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Peto’s method (Yusuf 1985) can only be used to pool odds ratios. It uses an inverse variance approach but utilizes an approximate method of estimating the log odds ratio, and uses different weights. An alternative way of viewing the Peto method is as a sum of ‘O – E’ statistics. Here, O is the observed number of events and E is an expected number of events in the experimental intervention group of each study.

The approximation used in the computation of the log odds ratio works well when intervention effects are small (odds ratios are close to one), events are not particularly common and the studies have similar numbers in experimental and control groups. In other situations it has been shown to give biased answers. As these criteria are not always fulfilled, Peto’s method is not recommended as a default approach for meta-analysis.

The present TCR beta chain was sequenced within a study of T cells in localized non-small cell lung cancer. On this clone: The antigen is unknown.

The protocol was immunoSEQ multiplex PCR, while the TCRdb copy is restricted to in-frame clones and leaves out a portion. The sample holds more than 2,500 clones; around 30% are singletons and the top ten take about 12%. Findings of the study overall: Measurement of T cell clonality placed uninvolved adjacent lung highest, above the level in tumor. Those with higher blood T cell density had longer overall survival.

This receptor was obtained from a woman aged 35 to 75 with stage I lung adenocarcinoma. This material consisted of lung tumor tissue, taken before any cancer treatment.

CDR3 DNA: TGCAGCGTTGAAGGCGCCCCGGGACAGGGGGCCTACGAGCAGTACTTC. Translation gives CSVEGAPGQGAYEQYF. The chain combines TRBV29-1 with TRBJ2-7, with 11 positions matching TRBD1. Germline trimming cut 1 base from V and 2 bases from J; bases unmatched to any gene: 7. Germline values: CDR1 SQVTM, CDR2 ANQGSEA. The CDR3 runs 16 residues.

Corrections for zero cell counts are not necessary when using Peto’s method. Perhaps for this reason, this method performs well when events are very rare (Bradburn 2007) (see Chapter 16, Section 16.9). Also, Peto’s method can be used to combine studies with dichotomous outcome data with studies using time-to-event analyses where log-rank tests have been used (see Section 9.4.9).